With warm summer breezes and sandy beaches, Australia has continuously proved itself to be a popular country for studying abroad. The latest statistics from the Department of Education show that there were almost 400,000 enrolments for higher education institutions in 2018 with student visas, which is also an 11% increase from the previous year.
If you’re looking to come to Australia to study, there are several options for you to choose from for where you can live and study. If you enjoy the bustling hustle of the city, you may want to live and study in one of the major cities, but if you would rather be immersed in nature and go on hikes on your days off, regional areas of Australia may be more suited to you.
The table below defines the locations that make up: Major cities, Cities and major regional centres, and Regional centres and other regional areas.
Cities and major regional centres
|Regional centres and other regional areas||
All other locations
We’ve compiled a list of pros and cons of living in regional areas of Australia vs living in the major cities.
Cost of Living
Australia is one of the most expensive places to live in the world. If you’re considering moving here to study, you most likely to need to consider accommodation and day-to-day living expenses. The prices of accommodation in Australia varies depending on where you live.
On-campus accommodation for students at the University of New South Wales (major city – Sydney) can cost up to $750 a week, whereas the most expensive on-campus accommodation at the University of Wollongong (major regional centre – Wollongong) only costs up to $500 a week. That’s $250 savings every week, $1000 or so every month!
Even if you’re considering other accommodation options that aren’t on-campus at your university, prices are always going to be a lot more expensive in and around the major cities. Generally, the further you move away from the Central Business District, the cheaper accommodation will cost. This may be a major cost factor for you on top of your university fees as a student.
You may think that because the central business districts are located within major cities that employment opportunities are plentiful. Although this is true, keep in mind that competition is high, and it will be more difficult to obtain a job without the right experience and skills. Whereas, if you were applying in your local or surrounding suburbs within regional centres or other regional areas, your chances of landing a job will be a lot higher.
The recent changes to the definition of regional Australia, which now classifies Perth and Gold Coast as major regional centres rather than major cities, will provide even more opportunities for students and encourage them to study in regional vicinities. As part of the regional incentives, students who apply to study and live in these areas will have access to the Regional Occupations List which will provide many more job opportunities compared to non-regional lists. Another additional benefit would be that students studying at regional universities will be eligible to access an additional year or 2 years (depending on the location of the university) to work in Australia post-university.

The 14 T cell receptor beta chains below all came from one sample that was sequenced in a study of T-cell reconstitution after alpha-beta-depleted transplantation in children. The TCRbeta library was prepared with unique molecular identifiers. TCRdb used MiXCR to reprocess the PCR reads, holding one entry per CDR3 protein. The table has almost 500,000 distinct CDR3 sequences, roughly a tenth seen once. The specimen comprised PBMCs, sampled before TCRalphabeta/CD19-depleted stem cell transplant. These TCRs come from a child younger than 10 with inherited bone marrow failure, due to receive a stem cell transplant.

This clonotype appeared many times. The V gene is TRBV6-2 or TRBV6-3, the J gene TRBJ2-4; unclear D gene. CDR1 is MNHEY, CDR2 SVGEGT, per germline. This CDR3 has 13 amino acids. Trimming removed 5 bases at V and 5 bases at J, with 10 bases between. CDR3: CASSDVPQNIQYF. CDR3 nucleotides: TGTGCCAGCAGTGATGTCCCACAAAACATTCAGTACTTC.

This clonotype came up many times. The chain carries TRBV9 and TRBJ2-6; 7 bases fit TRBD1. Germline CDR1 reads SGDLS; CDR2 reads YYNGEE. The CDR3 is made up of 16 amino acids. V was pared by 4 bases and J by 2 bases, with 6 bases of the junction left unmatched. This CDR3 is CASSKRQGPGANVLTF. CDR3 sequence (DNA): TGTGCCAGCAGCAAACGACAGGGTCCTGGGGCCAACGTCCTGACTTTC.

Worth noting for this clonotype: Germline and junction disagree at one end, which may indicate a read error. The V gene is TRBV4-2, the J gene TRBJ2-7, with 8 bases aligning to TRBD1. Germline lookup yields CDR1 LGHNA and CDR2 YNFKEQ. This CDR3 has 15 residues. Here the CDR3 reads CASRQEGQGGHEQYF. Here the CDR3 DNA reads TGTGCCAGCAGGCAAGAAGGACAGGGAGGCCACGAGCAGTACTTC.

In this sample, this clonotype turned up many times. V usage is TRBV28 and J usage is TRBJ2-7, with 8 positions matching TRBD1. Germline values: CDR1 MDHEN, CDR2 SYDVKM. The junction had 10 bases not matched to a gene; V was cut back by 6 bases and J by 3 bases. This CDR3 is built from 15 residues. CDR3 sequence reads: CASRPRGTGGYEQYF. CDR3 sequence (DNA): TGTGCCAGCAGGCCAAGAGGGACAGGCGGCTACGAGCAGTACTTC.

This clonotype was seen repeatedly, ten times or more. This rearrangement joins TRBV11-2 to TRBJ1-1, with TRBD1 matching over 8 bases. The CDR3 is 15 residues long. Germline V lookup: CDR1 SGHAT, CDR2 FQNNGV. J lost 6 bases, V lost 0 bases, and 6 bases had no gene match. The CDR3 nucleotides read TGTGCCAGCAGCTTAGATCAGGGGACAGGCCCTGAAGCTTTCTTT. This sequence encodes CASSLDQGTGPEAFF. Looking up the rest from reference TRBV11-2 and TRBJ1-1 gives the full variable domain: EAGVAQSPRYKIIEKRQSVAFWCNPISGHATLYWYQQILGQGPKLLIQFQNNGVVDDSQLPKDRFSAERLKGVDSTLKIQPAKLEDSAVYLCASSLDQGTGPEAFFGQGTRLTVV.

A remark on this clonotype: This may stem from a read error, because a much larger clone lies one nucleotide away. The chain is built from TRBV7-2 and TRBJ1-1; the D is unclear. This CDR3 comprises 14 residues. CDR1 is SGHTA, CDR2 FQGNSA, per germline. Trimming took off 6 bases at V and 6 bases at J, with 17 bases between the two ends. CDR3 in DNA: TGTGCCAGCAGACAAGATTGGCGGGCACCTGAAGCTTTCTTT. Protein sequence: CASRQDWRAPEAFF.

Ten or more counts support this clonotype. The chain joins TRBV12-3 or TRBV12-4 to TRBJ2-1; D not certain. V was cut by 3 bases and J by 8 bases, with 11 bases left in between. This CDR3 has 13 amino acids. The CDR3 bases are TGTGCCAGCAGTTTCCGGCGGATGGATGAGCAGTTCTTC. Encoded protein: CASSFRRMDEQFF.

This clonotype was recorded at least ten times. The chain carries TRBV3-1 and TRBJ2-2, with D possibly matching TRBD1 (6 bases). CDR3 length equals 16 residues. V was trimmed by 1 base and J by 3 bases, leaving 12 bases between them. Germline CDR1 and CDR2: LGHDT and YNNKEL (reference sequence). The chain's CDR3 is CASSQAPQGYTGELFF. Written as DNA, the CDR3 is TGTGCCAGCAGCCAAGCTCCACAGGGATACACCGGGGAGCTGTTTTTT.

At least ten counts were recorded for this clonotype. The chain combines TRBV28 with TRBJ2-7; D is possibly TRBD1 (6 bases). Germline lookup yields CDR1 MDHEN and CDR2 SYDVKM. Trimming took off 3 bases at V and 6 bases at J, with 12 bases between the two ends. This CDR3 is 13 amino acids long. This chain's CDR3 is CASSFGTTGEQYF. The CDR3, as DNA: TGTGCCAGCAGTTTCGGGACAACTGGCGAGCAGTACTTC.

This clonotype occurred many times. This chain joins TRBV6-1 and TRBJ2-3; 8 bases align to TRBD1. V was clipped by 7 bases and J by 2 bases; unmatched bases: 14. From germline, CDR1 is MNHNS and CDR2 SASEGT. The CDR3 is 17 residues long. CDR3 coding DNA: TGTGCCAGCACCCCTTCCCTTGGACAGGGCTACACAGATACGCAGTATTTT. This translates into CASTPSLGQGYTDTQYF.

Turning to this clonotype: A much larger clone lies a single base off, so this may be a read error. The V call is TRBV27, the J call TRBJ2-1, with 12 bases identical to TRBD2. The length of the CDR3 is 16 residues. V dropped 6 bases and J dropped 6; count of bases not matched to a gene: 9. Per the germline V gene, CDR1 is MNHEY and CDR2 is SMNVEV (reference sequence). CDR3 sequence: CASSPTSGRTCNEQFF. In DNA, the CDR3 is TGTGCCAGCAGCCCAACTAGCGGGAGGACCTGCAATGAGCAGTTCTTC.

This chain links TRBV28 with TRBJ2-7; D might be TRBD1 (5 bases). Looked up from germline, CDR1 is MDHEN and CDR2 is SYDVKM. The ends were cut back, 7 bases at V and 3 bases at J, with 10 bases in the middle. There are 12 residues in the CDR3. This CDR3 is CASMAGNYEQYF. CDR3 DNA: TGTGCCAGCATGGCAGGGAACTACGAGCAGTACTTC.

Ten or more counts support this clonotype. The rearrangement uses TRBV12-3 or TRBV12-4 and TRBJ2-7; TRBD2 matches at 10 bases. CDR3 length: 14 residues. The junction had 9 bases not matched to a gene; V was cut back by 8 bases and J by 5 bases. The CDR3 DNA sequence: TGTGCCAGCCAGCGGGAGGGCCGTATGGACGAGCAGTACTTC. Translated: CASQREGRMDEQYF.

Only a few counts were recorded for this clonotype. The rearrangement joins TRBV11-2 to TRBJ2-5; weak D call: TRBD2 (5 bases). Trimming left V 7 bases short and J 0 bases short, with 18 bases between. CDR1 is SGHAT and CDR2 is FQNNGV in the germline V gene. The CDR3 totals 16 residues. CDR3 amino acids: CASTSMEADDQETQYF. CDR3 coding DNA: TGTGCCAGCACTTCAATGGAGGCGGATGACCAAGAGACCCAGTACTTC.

Other Considerations – Recreational Activities, Sports, Shopping, Entertainment, Public Transport
Living in a major city means having easy access to everything you need for day to day activities. Shopping centres, gyms, cinemas, food, and everything else is at walking distance! Everything exists within the central business district, and If it doesn’t, public transport is ample and travelling outside of the city would only require a little effort.
However, many other areas outside of major cities have had major developments to keep up with technology and modern advancements. In most places, you’ll be able to find an abundance of centres for recreational activities, gyms, shopping centres, public transport options, and many more. Being classified as a “regional area” doesn’t necessarily mean that you won’t be able to access these facilities.
If you’re the type of person who wants to be involved in a community, regional areas would be more likely to be able to provide the opportunity to integrate. Major cities have a population density that makes it nearly impossible to be communal. When you’re welcomed into a community, you’ll be able to form connections with others from various ages and backgrounds and these networks could also assist finding a career opportunity for post-study work.
So, you may be enticed to live in major cities, despite the high living costs and low success in employment. But, living in regional areas of Australia proves to have its benefits. If an extra year or two of post-study work is a crucial benefit for you, making the choice to study at a regional university will be easy. However, for others, you may need to do a bit more research to see which would be right for your lifestyle.
To work or study in Australia, you may need to complete an approved English language proficiency test.